Sustainable Ag Student Spotlight: Misha Moschera
Posted: February 23, 2010
I grew up about five miles outside of New York City where I had very little exposure to agriculture. I knew almost nothing about where food came from, let alone how it was grown, produced, or processed. During my undergraduate career at the University of New Hampshire I was exposed to the impact of agriculture on the environment and the climate crisis we face today. After moving to State College I worked on a small organic market-farm as part of a work-share program, receiving fresh produce in return for labor. Not only did I learn about the practice of farming, I learned to appreciate food and the hard work that goes into every meal, and the role that agriculture plays in our daily lives.
In the United States, agriculture has become a distant reality for many people. Americans are disconnected from where their food comes from, and make unhealthy food choices based on the availability and cost. The isolation from healthy, local food sources is especially hard on low-income communities. Gardening and backyard farming is an economically viable alternative to purchasing cheap foods that are high in fat, sugar, and calories. During World War II the government encouraged “victory gardens,” community or residential vegetable, fruit and herb gardens, as a means to fresh nutritious foods during a time of economic hardship, like what many of us are dealing with today. Sustainable agriculture is currently enjoying a surge in popularity, with the environmental and public health benefits being lauded by popular media and advocates alike. Beyond its chic status, sustainable agriculture can positively affect communities that are in need of economic, dietary, and environmental improvements. With my research, I hope to help low-income communities develop solutions at the individual and community level, based in sustainable local food systems.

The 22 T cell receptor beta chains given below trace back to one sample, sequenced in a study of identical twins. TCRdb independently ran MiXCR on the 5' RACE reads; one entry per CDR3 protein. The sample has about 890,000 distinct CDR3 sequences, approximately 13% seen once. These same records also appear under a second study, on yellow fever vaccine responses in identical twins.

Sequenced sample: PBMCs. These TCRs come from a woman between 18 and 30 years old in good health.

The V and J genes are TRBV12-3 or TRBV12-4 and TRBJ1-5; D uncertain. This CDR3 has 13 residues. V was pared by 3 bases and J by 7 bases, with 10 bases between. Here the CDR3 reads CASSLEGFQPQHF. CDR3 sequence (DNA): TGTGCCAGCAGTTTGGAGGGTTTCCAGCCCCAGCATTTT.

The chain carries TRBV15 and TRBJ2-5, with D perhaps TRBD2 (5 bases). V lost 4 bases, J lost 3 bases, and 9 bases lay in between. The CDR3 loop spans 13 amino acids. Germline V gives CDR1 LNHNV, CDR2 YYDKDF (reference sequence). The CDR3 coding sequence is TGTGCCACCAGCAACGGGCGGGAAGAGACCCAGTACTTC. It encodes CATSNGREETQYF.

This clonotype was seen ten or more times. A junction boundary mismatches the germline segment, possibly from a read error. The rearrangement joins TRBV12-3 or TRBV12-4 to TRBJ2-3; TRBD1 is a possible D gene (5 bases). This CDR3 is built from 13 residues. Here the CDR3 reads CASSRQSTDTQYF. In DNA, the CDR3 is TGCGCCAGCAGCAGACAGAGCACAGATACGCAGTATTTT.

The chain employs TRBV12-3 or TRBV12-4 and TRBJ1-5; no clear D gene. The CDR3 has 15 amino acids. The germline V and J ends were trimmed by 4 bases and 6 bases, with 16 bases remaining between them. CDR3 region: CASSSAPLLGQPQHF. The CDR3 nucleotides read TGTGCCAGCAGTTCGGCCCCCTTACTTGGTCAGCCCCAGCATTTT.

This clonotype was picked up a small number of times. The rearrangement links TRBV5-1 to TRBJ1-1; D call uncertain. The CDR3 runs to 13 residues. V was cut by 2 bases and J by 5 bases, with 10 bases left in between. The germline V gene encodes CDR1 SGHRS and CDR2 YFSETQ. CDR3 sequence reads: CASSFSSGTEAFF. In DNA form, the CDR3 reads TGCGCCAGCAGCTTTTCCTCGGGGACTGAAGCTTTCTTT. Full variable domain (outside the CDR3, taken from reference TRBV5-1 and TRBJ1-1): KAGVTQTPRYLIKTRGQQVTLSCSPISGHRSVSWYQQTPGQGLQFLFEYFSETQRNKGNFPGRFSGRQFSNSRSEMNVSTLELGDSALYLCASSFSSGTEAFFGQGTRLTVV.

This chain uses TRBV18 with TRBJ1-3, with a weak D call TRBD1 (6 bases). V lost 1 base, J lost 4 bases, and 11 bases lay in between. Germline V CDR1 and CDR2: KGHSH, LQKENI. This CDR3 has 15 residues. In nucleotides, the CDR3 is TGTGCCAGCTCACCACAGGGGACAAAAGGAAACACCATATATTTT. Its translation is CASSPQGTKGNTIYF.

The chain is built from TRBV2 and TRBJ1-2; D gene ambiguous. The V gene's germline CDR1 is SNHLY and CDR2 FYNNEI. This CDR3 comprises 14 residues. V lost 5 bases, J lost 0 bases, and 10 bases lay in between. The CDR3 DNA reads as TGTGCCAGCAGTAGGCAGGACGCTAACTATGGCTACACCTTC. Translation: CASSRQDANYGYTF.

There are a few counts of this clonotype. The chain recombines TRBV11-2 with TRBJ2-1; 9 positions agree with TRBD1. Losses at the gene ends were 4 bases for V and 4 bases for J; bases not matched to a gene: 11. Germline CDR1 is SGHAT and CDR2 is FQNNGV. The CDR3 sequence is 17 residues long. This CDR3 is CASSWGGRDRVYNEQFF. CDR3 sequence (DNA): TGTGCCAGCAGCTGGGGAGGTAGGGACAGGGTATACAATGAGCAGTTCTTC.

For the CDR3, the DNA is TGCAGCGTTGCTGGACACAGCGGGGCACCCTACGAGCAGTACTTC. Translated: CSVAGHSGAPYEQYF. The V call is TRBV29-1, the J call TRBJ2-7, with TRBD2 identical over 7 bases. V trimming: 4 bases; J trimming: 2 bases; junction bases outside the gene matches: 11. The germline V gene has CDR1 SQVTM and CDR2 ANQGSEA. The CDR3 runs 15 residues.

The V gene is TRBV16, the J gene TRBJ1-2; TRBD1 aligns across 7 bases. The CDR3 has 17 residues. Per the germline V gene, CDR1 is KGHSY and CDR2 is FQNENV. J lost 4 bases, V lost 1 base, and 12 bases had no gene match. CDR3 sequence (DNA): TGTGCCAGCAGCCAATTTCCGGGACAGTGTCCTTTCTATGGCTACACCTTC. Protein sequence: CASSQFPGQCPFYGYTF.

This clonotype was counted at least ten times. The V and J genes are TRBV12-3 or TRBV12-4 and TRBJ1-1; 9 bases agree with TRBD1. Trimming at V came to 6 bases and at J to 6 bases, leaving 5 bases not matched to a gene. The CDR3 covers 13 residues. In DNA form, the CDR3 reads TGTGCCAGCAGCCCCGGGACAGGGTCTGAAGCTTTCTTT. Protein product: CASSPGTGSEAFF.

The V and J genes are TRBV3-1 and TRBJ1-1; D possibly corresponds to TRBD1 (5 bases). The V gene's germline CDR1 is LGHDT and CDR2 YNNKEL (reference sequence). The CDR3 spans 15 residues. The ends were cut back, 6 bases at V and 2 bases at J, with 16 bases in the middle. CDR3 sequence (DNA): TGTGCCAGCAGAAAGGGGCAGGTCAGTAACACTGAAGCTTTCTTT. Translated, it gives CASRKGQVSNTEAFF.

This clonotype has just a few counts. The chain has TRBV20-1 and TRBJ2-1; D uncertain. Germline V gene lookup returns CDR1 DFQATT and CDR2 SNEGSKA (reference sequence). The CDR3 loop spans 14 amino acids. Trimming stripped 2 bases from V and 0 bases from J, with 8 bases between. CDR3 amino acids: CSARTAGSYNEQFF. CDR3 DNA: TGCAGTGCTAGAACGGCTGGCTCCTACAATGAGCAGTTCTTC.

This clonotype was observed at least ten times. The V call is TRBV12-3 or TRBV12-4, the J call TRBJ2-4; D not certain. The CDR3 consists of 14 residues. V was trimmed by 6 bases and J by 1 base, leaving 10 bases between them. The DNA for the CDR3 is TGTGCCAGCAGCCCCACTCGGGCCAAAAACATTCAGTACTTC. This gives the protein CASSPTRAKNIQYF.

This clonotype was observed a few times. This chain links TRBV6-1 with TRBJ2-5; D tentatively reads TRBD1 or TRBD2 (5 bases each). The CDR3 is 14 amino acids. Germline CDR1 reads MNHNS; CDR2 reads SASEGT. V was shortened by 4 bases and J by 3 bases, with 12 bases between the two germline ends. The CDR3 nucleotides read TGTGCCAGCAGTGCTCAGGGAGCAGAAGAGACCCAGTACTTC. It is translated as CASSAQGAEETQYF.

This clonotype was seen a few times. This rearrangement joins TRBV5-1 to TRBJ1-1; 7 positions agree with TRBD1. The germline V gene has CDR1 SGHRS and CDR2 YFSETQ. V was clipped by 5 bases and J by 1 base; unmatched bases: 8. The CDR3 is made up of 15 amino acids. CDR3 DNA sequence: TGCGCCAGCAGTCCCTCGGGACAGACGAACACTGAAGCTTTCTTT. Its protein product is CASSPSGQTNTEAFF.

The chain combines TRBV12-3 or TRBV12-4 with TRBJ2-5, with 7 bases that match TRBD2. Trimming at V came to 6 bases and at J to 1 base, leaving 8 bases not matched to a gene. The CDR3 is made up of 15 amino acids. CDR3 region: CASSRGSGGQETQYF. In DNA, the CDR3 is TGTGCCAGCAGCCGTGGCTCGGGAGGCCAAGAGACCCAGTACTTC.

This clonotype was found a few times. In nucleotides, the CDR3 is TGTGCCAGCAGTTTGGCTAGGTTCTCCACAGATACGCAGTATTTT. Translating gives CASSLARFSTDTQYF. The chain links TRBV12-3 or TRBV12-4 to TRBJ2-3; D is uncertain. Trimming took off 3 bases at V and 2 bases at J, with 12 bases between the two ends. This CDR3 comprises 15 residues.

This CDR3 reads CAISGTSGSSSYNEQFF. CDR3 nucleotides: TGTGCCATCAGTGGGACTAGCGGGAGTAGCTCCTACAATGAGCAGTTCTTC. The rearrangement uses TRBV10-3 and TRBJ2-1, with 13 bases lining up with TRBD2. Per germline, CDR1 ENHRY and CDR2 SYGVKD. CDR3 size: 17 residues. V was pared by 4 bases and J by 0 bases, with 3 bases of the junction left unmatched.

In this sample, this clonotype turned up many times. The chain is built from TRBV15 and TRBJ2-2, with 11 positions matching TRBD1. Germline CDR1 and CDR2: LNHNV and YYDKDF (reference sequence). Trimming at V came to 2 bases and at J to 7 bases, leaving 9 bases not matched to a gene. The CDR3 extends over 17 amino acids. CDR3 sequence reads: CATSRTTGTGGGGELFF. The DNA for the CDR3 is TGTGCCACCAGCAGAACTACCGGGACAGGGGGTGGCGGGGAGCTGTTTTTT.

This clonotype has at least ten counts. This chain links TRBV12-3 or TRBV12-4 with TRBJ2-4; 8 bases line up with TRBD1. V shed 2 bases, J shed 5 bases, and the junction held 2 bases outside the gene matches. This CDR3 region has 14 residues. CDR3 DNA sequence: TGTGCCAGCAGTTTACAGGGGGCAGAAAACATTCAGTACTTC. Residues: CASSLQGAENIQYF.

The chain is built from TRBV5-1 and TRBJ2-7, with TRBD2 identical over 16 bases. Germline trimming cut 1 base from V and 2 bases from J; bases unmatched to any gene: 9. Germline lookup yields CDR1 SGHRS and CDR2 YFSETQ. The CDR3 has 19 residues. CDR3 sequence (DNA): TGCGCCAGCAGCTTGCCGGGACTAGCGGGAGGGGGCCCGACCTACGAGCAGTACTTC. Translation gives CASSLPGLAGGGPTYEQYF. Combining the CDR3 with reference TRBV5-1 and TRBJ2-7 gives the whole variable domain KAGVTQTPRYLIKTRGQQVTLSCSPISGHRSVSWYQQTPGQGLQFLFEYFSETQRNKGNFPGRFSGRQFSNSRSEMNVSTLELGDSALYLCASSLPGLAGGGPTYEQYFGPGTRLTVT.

I began my graduate studies at Penn State in Fall 2009 in the department of Agricultural and Extension Education, Youth and Family Education program. As I have become more aware of the need to consume more sustainably produced foods, I have also realized that typical venues for those products, such as farmers’ markets and CSAs, do not effectively serve lower income populations. While many consumers of local, organic and sustainable foods tend to be from a higher socioeconomic status, I hope to reach an audience that are not frequent consumers of these foods. For my master’s thesis I plan on developing a curriculum, in conjunction with the Pennsylvania Association for Sustainable Agriculture (PASA) and the Centre County Youth Service Bureau (CCYSB), that will teach limited-income families about the importance of sustainable agriculture and how to grow their own food as an alternative to purchasing fresh produce. The curriculum I plan to develop will also include important principles such as how to effectively use food stamps to incorporate fresh and local produce into one’s regular diet, efficiently using limited-space to grow organic fruits, vegetables and herbs, and living sustainably as a family through improved communication. Drawing from different disciplines and areas of research I hope to find effective strategies for introducing sustainable agriculture into low-income communities.